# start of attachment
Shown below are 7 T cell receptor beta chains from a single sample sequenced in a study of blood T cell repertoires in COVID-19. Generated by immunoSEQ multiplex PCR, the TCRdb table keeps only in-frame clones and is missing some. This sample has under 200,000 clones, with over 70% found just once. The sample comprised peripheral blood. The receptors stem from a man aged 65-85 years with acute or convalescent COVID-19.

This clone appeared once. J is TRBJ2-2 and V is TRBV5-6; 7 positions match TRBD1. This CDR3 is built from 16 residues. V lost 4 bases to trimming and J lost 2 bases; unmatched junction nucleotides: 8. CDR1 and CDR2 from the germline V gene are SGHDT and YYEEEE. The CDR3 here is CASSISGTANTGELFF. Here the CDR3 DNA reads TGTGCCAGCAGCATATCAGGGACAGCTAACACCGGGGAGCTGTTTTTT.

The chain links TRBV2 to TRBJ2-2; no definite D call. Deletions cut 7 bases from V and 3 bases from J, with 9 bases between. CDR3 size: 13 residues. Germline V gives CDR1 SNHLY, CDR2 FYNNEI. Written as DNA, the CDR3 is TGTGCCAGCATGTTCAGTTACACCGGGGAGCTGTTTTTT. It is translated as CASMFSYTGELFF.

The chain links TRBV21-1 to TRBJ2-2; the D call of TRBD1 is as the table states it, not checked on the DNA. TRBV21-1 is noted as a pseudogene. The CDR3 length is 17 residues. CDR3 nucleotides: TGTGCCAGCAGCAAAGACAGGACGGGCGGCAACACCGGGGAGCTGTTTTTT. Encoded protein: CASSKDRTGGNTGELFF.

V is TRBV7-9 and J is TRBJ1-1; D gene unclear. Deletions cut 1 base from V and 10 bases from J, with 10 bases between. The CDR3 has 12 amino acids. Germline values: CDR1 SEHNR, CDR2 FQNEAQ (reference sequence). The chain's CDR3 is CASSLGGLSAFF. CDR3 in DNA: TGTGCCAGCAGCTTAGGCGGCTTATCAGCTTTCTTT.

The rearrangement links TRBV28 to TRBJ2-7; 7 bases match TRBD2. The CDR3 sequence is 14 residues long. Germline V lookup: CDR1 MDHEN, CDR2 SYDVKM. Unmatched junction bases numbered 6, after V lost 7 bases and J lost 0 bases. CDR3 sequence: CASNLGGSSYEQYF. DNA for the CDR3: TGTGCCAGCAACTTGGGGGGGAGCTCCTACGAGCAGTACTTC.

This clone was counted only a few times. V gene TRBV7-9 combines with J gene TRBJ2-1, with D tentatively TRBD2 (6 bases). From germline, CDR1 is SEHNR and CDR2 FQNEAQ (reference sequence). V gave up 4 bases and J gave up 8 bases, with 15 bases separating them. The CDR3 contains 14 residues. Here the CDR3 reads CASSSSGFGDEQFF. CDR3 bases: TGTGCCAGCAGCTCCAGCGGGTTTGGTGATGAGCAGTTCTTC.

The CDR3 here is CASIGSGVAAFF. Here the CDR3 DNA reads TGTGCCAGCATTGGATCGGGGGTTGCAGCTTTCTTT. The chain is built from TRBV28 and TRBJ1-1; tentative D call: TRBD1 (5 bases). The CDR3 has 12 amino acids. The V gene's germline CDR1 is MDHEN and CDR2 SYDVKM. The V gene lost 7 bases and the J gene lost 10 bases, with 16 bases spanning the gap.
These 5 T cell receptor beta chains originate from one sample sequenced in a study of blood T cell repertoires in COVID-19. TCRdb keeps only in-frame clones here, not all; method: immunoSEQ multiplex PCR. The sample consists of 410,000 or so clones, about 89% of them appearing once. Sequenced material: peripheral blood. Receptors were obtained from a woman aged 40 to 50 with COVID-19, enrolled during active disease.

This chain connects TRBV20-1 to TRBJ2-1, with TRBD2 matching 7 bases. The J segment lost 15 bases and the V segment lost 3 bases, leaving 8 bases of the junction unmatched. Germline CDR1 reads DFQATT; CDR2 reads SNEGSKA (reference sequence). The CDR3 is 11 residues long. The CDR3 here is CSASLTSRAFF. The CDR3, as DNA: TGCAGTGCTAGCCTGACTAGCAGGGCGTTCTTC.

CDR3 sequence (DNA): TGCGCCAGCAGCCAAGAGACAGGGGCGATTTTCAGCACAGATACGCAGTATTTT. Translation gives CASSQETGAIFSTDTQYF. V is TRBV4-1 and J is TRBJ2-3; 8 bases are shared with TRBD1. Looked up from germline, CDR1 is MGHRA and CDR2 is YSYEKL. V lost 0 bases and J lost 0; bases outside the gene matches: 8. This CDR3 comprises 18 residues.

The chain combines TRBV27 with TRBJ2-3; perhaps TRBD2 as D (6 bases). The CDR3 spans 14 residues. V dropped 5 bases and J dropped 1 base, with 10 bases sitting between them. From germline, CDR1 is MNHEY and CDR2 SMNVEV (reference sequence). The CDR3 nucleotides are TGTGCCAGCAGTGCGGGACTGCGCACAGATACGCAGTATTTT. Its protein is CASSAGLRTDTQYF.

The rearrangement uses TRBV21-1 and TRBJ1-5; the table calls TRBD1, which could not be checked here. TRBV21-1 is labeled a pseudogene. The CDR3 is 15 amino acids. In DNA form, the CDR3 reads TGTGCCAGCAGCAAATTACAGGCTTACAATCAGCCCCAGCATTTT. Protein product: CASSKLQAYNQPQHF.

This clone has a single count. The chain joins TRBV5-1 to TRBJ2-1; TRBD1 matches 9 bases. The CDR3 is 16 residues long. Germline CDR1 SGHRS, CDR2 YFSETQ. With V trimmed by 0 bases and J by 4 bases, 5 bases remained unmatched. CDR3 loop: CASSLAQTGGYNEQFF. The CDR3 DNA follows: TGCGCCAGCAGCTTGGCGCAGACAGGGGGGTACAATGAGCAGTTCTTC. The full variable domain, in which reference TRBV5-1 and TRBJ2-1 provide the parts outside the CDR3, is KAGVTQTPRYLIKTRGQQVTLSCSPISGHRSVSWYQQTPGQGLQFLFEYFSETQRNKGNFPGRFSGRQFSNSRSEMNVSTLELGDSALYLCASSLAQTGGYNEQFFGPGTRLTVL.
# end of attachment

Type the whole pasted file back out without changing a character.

Shown below are 7 T cell receptor beta chains from a single sample sequenced in a study of blood T cell repertoires in COVID-19. Generated by immunoSEQ multiplex PCR, the TCRdb table keeps only in-frame clones and is missing some. This sample has under 200,000 clones, with over 70% found just once. The sample comprised peripheral blood. The receptors stem from a man aged 65-85 years with acute or convalescent COVID-19.

This clone appeared once. J is TRBJ2-2 and V is TRBV5-6; 7 positions match TRBD1. This CDR3 is built from 16 residues. V lost 4 bases to trimming and J lost 2 bases; unmatched junction nucleotides: 8. CDR1 and CDR2 from the germline V gene are SGHDT and YYEEEE. The CDR3 here is CASSISGTANTGELFF. Here the CDR3 DNA reads TGTGCCAGCAGCATATCAGGGACAGCTAACACCGGGGAGCTGTTTTTT.

The chain links TRBV2 to TRBJ2-2; no definite D call. Deletions cut 7 bases from V and 3 bases from J, with 9 bases between. CDR3 size: 13 residues. Germline V gives CDR1 SNHLY, CDR2 FYNNEI. Written as DNA, the CDR3 is TGTGCCAGCATGTTCAGTTACACCGGGGAGCTGTTTTTT. It is translated as CASMFSYTGELFF.

The chain links TRBV21-1 to TRBJ2-2; the D call of TRBD1 is as the table states it, not checked on the DNA. TRBV21-1 is noted as a pseudogene. The CDR3 length is 17 residues. CDR3 nucleotides: TGTGCCAGCAGCAAAGACAGGACGGGCGGCAACACCGGGGAGCTGTTTTTT. Encoded protein: CASSKDRTGGNTGELFF.

V is TRBV7-9 and J is TRBJ1-1; D gene unclear. Deletions cut 1 base from V and 10 bases from J, with 10 bases between. The CDR3 has 12 amino acids. Germline values: CDR1 SEHNR, CDR2 FQNEAQ (reference sequence). The chain's CDR3 is CASSLGGLSAFF. CDR3 in DNA: TGTGCCAGCAGCTTAGGCGGCTTATCAGCTTTCTTT.

The rearrangement links TRBV28 to TRBJ2-7; 7 bases match TRBD2. The CDR3 sequence is 14 residues long. Germline V lookup: CDR1 MDHEN, CDR2 SYDVKM. Unmatched junction bases numbered 6, after V lost 7 bases and J lost 0 bases. CDR3 sequence: CASNLGGSSYEQYF. DNA for the CDR3: TGTGCCAGCAACTTGGGGGGGAGCTCCTACGAGCAGTACTTC.

This clone was counted only a few times. V gene TRBV7-9 combines with J gene TRBJ2-1, with D tentatively TRBD2 (6 bases). From germline, CDR1 is SEHNR and CDR2 FQNEAQ (reference sequence). V gave up 4 bases and J gave up 8 bases, with 15 bases separating them. The CDR3 contains 14 residues. Here the CDR3 reads CASSSSGFGDEQFF. CDR3 bases: TGTGCCAGCAGCTCCAGCGGGTTTGGTGATGAGCAGTTCTTC.

The CDR3 here is CASIGSGVAAFF. Here the CDR3 DNA reads TGTGCCAGCATTGGATCGGGGGTTGCAGCTTTCTTT. The chain is built from TRBV28 and TRBJ1-1; tentative D call: TRBD1 (5 bases). The CDR3 has 12 amino acids. The V gene's germline CDR1 is MDHEN and CDR2 SYDVKM. The V gene lost 7 bases and the J gene lost 10 bases, with 16 bases spanning the gap.
These 5 T cell receptor beta chains originate from one sample sequenced in a study of blood T cell repertoires in COVID-19. TCRdb keeps only in-frame clones here, not all; method: immunoSEQ multiplex PCR. The sample consists of 410,000 or so clones, about 89% of them appearing once. Sequenced material: peripheral blood. Receptors were obtained from a woman aged 40 to 50 with COVID-19, enrolled during active disease.

This chain connects TRBV20-1 to TRBJ2-1, with TRBD2 matching 7 bases. The J segment lost 15 bases and the V segment lost 3 bases, leaving 8 bases of the junction unmatched. Germline CDR1 reads DFQATT; CDR2 reads SNEGSKA (reference sequence). The CDR3 is 11 residues long. The CDR3 here is CSASLTSRAFF. The CDR3, as DNA: TGCAGTGCTAGCCTGACTAGCAGGGCGTTCTTC.

CDR3 sequence (DNA): TGCGCCAGCAGCCAAGAGACAGGGGCGATTTTCAGCACAGATACGCAGTATTTT. Translation gives CASSQETGAIFSTDTQYF. V is TRBV4-1 and J is TRBJ2-3; 8 bases are shared with TRBD1. Looked up from germline, CDR1 is MGHRA and CDR2 is YSYEKL. V lost 0 bases and J lost 0; bases outside the gene matches: 8. This CDR3 comprises 18 residues.

The chain combines TRBV27 with TRBJ2-3; perhaps TRBD2 as D (6 bases). The CDR3 spans 14 residues. V dropped 5 bases and J dropped 1 base, with 10 bases sitting between them. From germline, CDR1 is MNHEY and CDR2 SMNVEV (reference sequence). The CDR3 nucleotides are TGTGCCAGCAGTGCGGGACTGCGCACAGATACGCAGTATTTT. Its protein is CASSAGLRTDTQYF.

The rearrangement uses TRBV21-1 and TRBJ1-5; the table calls TRBD1, which could not be checked here. TRBV21-1 is labeled a pseudogene. The CDR3 is 15 amino acids. In DNA form, the CDR3 reads TGTGCCAGCAGCAAATTACAGGCTTACAATCAGCCCCAGCATTTT. Protein product: CASSKLQAYNQPQHF.

This clone has a single count. The chain joins TRBV5-1 to TRBJ2-1; TRBD1 matches 9 bases. The CDR3 is 16 residues long. Germline CDR1 SGHRS, CDR2 YFSETQ. With V trimmed by 0 bases and J by 4 bases, 5 bases remained unmatched. CDR3 loop: CASSLAQTGGYNEQFF. The CDR3 DNA follows: TGCGCCAGCAGCTTGGCGCAGACAGGGGGGTACAATGAGCAGTTCTTC. The full variable domain, in which reference TRBV5-1 and TRBJ2-1 provide the parts outside the CDR3, is KAGVTQTPRYLIKTRGQQVTLSCSPISGHRSVSWYQQTPGQGLQFLFEYFSETQRNKGNFPGRFSGRQFSNSRSEMNVSTLELGDSALYLCASSLAQTGGYNEQFFGPGTRLTVL.